Formation and in Vivo Evaluation of Carbonate Apatite and Carbonate Apatite/CaCO_3 Composite Films Using the Thermal Substrate Method in Aqueous Solution
We have studied the formation and carried out an <I>in vivo</I> evaluation of carbonate apatite (CO<SUB>3</SUB>-Ap) and CO<SUB>3</SUB>-Ap/CaCO<SUB>3</SUB> composite coatings on titanium substrates using the thermal substrate method. The coatings were formed on commercial pure titanium rods (diameter = 2 mm, length = 5 mm) and plates (thickness = 0.3 mm) by the thermal substrate method in an aqueous solution that contained Ca(H<SUB>2</SUB>PO<SUB>4</SUB>)<SUB>2</SUB>, CaCl<SUB>2</SUB>, and NaHCO<SUB>3</SUB>. The coating experiments were conducted at 40–140°C and pH=8 for periods of 15 or 30 min. The coating temperature and NaHCO<SUB>3</SUB> of the solution had a significant influence on the surface morphology (net-like, plate-like, needle-like, or sphere-like), the phase (single phase of CO<SUB>3</SUB>-Ap or binary phase of CO<SUB>3</SUB>-Ap and CaCO<SUB>3</SUB>), and the carbonate content in the precipitated films. A subsequent autoclave treatment also had an effect on the films. A coated rod was implanted in a 10 weeks old male rat’s tibia with a non-coated titanium rod being used as a control. The constructs were retrieved after a period of 14 d postimplantation and examined for new bone formation and for tissue response in the cancellous and cortical bone parts, respectively. Single-phase sphere-like CO<SUB>3</SUB>-Ap had high osteoconductivity in the cortical bone region, and this increased with increasing carbonate content in the films. However, the osteoconductivity of the CO<SUB>3</SUB>-Ap/CaCO<SUB>3</SUB> composite coatings decreased with increasing total carbonate content.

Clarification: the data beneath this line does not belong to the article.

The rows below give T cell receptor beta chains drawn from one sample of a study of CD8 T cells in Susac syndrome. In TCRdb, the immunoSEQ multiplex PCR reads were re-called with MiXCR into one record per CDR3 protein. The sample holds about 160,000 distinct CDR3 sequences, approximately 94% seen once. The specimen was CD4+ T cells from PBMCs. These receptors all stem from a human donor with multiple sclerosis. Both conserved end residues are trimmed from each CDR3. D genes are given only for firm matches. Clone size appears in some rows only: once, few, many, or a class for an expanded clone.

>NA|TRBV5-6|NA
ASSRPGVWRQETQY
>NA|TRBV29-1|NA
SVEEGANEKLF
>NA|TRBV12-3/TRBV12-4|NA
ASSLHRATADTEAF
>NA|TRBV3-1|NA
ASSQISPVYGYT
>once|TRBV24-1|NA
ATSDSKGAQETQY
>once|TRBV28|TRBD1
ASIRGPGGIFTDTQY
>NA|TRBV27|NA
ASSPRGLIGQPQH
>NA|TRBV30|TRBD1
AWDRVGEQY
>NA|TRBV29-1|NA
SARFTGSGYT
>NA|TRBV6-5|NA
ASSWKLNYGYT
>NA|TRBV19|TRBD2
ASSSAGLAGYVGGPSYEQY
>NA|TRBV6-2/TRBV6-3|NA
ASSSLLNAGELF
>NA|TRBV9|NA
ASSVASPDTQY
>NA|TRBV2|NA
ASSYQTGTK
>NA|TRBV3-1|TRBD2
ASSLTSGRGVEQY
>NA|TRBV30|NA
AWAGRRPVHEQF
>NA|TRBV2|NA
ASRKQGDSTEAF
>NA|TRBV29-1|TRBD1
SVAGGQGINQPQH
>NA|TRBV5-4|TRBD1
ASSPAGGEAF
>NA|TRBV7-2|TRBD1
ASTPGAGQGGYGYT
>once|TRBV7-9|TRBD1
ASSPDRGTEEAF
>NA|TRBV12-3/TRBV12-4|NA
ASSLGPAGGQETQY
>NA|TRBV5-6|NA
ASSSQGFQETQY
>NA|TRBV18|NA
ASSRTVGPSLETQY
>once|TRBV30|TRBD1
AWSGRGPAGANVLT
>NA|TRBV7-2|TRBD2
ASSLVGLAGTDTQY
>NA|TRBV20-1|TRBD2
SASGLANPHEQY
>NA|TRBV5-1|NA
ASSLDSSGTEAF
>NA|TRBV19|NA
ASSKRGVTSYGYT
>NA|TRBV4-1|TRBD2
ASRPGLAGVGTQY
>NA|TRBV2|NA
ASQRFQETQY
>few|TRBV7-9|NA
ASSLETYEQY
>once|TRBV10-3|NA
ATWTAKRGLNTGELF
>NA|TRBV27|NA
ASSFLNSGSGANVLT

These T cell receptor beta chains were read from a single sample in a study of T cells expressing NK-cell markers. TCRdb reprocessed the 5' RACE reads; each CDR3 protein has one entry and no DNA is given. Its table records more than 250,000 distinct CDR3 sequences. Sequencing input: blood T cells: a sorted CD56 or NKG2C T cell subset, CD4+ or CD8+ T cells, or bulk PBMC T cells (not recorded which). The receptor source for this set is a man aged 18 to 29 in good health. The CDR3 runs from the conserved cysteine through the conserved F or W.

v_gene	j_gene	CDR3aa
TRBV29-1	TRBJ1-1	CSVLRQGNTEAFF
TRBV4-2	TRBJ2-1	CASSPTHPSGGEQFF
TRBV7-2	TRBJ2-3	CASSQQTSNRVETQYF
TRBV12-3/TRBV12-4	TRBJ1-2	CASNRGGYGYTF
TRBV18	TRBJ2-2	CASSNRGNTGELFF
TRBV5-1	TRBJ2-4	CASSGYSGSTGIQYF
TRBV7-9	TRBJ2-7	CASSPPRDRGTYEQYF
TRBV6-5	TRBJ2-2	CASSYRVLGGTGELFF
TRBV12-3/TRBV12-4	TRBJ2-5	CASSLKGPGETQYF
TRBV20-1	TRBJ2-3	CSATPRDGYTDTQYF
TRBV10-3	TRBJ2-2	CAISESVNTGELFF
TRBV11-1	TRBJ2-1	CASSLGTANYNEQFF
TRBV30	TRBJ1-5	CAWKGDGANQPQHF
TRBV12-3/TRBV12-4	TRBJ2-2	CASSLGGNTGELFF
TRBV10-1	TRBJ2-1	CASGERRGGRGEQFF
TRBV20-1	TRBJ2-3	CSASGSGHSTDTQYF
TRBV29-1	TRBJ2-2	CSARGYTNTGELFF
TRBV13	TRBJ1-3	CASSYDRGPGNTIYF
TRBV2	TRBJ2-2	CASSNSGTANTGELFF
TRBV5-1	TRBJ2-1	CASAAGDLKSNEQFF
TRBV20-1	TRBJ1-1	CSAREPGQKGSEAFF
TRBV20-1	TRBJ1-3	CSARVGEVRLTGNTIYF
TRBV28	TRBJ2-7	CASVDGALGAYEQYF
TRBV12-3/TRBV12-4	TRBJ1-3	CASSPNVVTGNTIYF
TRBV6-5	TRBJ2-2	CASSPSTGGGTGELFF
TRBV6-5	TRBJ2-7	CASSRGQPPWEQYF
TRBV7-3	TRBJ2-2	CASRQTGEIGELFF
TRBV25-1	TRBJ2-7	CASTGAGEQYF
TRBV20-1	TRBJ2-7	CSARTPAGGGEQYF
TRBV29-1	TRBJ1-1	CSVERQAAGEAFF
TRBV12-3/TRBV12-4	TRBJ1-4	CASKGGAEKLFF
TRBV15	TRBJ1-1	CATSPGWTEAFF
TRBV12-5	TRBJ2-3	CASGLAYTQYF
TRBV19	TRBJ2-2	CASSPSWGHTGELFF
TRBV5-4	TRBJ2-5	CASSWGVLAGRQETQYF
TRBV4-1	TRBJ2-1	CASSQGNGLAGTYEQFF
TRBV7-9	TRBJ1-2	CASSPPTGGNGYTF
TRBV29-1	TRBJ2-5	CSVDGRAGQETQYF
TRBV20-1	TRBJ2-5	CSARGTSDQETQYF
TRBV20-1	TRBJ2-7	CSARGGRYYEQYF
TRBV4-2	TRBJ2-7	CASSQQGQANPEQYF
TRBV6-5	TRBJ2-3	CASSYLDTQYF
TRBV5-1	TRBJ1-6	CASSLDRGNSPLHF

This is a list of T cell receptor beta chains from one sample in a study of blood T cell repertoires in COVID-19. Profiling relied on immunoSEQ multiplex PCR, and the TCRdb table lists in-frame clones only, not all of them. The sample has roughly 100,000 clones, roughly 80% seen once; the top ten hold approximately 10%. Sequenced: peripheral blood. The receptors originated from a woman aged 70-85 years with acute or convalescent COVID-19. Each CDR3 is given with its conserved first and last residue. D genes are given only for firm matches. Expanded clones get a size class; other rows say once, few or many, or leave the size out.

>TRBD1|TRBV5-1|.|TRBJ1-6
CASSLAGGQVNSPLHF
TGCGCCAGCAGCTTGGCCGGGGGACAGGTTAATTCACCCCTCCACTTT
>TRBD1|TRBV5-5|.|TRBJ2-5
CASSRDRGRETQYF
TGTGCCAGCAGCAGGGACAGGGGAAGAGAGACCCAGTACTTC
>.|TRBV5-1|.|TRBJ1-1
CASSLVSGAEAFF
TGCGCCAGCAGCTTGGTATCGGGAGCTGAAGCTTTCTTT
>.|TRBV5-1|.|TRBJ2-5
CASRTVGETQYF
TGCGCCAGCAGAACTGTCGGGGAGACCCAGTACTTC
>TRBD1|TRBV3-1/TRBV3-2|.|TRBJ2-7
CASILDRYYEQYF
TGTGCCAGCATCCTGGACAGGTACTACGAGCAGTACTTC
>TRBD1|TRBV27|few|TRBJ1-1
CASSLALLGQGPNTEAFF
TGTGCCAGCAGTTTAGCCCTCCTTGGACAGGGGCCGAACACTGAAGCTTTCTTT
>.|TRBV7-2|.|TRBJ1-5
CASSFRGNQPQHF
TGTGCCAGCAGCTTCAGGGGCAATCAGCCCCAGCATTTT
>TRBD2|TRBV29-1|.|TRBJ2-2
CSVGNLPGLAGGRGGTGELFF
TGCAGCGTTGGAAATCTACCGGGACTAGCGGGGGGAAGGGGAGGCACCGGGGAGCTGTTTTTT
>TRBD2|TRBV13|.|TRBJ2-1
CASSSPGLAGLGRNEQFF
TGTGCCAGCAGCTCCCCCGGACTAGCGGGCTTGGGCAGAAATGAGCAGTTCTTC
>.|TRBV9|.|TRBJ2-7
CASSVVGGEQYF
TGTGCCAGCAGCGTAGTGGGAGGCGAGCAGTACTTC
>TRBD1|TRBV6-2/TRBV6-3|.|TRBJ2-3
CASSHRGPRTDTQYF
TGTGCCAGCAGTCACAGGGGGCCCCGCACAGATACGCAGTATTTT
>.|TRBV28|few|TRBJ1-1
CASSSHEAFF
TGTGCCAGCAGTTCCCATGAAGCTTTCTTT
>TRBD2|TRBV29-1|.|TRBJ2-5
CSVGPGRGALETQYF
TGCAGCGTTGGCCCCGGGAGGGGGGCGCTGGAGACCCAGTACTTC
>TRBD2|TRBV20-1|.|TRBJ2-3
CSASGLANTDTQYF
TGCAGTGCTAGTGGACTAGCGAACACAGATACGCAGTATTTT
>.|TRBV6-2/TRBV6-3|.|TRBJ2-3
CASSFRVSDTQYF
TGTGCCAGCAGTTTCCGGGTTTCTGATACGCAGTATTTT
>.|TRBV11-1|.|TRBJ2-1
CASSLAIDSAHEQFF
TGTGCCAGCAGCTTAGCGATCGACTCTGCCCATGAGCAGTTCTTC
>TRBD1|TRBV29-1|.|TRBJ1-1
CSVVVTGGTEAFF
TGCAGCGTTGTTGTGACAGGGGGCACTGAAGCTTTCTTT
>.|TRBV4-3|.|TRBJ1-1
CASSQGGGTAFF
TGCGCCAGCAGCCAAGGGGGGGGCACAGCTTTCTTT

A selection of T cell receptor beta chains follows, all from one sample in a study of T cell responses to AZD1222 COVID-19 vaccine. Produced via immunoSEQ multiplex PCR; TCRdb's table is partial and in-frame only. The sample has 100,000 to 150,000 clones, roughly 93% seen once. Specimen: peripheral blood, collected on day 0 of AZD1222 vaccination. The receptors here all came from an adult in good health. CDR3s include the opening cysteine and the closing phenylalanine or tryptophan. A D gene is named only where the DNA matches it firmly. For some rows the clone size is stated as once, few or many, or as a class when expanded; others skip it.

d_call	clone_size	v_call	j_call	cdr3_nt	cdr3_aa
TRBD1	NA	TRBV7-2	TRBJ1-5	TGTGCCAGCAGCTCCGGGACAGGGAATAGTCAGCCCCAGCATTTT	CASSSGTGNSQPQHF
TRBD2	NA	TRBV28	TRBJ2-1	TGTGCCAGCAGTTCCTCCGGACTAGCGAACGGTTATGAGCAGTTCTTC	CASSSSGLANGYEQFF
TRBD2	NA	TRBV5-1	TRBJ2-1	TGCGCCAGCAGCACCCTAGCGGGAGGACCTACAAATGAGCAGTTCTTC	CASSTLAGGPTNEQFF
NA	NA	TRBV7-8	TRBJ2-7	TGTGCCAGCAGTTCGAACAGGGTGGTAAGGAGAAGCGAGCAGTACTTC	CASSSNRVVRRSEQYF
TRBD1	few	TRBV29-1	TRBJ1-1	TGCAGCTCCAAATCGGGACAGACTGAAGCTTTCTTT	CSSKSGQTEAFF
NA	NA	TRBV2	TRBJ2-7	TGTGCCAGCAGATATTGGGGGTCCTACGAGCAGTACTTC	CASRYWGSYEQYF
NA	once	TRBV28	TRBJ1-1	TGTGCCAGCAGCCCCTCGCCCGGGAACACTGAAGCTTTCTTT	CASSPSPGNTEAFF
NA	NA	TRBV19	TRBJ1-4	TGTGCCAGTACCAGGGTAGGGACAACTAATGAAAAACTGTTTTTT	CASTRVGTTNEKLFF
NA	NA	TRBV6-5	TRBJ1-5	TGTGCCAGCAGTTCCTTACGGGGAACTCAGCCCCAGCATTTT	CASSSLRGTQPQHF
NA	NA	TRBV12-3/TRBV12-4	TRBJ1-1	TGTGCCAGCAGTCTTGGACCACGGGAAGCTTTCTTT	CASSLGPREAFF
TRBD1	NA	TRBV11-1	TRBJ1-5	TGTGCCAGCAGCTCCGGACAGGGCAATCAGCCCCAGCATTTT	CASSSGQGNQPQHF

- Materials transactions
Materials transactions 49(6), 1434-1440, 2008-06-01